A shapefile is a common vector data format, originally developed by ESRI.
The shapefiles provided in the Shapefile zip have been modified from the original, authored shapefiles.
All topological errors are resolved before any processing occurs. The files have been merged into one dataset where each DM class is represented by one polygon.
The files have been projected to the USA Contiguous Albers Equal Area Conic projection.
Finally, the dataset has been clipped to the United States boundary (provided by the U.S. National Atlas).
Metadata for each shapefile is provided in the zip file in the *.shp.xml file.
Please note, shapefiles prior to 2004 have been digitized from the image archive.
Preliminary error analysis indicates that the digitized datasets have a horizontal error of approximately 4 miles when compared to authored datasets.
For comparison, the drought impacts line in a georeferenced image is approximately 12 miles wide.
The shapefiles provided in the Impacts zip have not been modified from the original, authored files. Each zip can contain up to four different shapefiles:
Drought Impacts_US is a polygon shapefile containing the spatial information for the impacts depicted on the main Drought Monitor map.
In some cases, the impacts are depicted as a single line. If this occurs, the zip file will also contain the Drought_Impacts_Lines shapefile.
The Drought_Monitor_Type shapefile is a point shapefile containing the named impact information for the hydrological and agricultural drought indicators.
Finally, the Drought_Impacts_Callout shapefile contains the callout lines for the indicator labels.
For example, if multiple islands in Hawaii are labelled agricultural drought (A) but only one label is used, callout lines are used to point to the islands involved.
These are provided solely for display purposes. If the projection is undefined for these files, please use the USA Contiguous Albers Equal Area Conic projection.
KML files are spatial datasets formatted for Google Earth. The KML files are generated from the cleaned shapefiles described above. Each file contains one Drought Monitor layer and a metadata text file. The metadata is based on the cleaned shapefile and is provided for information only. Projection is based on the Google Earth spatial reference. The symbology for the drought classes is the same as that found on the Drought Monitor images.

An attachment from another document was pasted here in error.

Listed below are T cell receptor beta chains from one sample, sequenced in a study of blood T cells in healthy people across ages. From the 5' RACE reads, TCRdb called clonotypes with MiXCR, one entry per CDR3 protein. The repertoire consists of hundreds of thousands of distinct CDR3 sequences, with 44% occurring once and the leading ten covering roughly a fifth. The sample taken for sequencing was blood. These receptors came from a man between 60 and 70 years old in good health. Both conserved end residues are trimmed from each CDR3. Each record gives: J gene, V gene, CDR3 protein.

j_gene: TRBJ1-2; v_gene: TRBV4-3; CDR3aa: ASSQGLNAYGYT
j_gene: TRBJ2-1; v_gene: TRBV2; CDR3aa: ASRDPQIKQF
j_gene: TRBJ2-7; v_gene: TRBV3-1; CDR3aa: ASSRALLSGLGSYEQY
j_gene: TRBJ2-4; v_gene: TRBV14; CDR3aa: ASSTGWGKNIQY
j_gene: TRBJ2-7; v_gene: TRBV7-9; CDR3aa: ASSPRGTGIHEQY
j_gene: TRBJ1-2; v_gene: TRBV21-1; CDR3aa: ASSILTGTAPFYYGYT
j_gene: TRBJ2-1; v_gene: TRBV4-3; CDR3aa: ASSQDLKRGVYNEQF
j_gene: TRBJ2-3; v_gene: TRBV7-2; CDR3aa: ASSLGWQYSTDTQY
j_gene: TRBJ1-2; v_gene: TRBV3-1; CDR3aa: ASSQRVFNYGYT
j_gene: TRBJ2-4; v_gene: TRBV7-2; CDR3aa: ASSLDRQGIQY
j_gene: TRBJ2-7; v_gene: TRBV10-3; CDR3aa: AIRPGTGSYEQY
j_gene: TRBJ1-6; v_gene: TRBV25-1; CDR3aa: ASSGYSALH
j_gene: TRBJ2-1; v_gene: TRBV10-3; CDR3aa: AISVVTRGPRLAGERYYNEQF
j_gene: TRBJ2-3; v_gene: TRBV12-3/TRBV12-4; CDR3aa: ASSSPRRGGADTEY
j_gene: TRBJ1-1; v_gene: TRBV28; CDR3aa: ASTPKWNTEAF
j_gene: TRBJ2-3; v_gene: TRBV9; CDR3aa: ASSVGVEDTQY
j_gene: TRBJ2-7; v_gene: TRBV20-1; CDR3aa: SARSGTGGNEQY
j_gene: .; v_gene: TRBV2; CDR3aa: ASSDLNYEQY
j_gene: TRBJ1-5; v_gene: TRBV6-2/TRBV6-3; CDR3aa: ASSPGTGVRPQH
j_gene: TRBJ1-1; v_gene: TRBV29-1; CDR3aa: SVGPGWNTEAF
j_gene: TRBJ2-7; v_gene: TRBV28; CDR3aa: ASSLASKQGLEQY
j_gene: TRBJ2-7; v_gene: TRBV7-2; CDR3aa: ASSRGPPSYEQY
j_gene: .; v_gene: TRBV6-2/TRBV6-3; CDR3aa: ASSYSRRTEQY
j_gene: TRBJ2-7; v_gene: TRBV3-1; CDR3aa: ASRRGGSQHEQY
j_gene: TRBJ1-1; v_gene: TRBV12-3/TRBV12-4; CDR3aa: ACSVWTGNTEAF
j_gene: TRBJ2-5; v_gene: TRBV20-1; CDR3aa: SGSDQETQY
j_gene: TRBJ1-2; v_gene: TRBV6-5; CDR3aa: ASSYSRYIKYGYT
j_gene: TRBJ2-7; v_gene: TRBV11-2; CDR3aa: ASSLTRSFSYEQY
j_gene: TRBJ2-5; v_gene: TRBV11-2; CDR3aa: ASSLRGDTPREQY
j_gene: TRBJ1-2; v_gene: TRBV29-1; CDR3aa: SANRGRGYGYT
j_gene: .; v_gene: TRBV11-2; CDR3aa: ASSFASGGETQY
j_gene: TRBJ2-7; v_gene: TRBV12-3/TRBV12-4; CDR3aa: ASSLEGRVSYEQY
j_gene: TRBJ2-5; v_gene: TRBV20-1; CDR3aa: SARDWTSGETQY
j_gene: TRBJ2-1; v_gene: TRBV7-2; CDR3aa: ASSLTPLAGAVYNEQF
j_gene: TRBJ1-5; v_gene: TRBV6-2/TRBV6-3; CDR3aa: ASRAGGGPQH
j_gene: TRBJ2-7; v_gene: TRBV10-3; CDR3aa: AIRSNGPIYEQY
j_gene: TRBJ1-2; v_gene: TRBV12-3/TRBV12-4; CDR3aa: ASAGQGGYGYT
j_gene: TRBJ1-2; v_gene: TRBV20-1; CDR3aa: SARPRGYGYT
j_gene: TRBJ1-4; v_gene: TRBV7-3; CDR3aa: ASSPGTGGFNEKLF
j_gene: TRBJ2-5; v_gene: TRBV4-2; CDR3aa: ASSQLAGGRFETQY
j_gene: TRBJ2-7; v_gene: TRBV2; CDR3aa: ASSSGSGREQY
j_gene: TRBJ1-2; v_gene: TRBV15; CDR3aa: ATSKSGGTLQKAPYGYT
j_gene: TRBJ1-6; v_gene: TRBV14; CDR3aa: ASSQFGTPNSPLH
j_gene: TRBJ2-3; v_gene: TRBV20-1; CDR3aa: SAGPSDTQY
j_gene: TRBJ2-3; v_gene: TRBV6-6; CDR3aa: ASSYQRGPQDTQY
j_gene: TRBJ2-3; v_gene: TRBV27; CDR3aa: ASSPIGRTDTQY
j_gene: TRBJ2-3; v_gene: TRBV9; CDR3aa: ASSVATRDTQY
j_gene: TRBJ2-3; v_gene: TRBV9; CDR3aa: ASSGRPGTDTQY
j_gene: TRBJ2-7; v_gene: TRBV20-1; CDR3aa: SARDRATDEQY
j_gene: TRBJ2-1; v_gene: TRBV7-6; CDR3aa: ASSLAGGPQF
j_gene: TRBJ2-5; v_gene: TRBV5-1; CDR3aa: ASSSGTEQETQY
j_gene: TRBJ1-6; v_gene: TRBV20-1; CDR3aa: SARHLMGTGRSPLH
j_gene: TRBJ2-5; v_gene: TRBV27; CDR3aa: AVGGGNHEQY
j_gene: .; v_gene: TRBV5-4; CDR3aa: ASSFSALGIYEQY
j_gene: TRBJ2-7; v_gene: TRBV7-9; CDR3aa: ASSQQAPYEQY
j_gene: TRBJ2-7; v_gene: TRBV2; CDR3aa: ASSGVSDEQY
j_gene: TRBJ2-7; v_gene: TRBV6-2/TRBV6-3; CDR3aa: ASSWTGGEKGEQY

In the digitized datasets (years prior to 2004), the shapefile has been simplified before generating the KML file to fall within the maximum number of points allowed. The cleaned shapefile has not been simplified.
GML files are spatial datasets formatted using the Geographic Markup Language.
These files can be used on a variety of GIS platforms.
The GML files are generated from the cleaned shapefiles described above. Each file contains one Drought Monitor layer, a schema, and a metadata text file. The metadata is based on the cleaned shapefile and is provided for information only.
OGC Web Mapping Services (WMS) are web services that provide georeferenced map images to a variety of clients. Each WMS file contains one Drought Monitor layer based on the cleaned shapefiles and reprojected to the WGS84 projection. Basic metadata can be found in the WMS metadata section.
WMS services can be accessed through any desktop or web client that supports WMS 1.0. The services are served using the EPSG 4326 projection code. For those users wishing to incorporate the Drought Monitor in Google Maps with the WMS, change the SRS parameter to EPSG:900913 (the Web Mercator Projection). Adjust the BBOX parameters accordingly.
The Excel files contain the percent area statistics for the given week. The Drought Monitor classes are cumulative---if a region is in D2, it is also in D1 and D0. The statistics provided on the site represent those cumulative values. For example, Region A has 75% in D0, 50% in D1 and 10% in D2. 25% (75%-50%) of Region A is in D0 only; 40% in D1 and D0; and 10% in D2, D1 and D0.
Each file contains four worksheets:
- one containing values for the whole U.S. including Alaska, Hawaii and Puerto Rico (total)
- one containing values for the contiguous U.S. (CONUS)
- one containing values for each state (state)
- and one containing values for each counties (county)
Column headers are included. Note that the column header D2, for example, actually contains the value for D0-D2.
The Drought Monitor color scheme is as follows:
|D4 ||115||0||0||0.000||1.000||1.000||0.549||0||100||45||#730000 |
For ESRI users, please download the Drought Monitor layer file (Drought_Monitor_Lyr.zip). The layer file can be applied to any shapefile downloaded from the GIS Data page. Open the Properties window and go to the Symbology tab. Select Categories>Unique Values. Click Import and navigate to the Drought_Monitor.lyr file from the downloaded ZIP. Set the Value field to 'DM' and apply.
For best contrast and readability, it is recommended to use a black font (#000000) on top of the D0, D1, and D2 colors and a white font (#FFFFFF) on top of the D3 and D4 colors.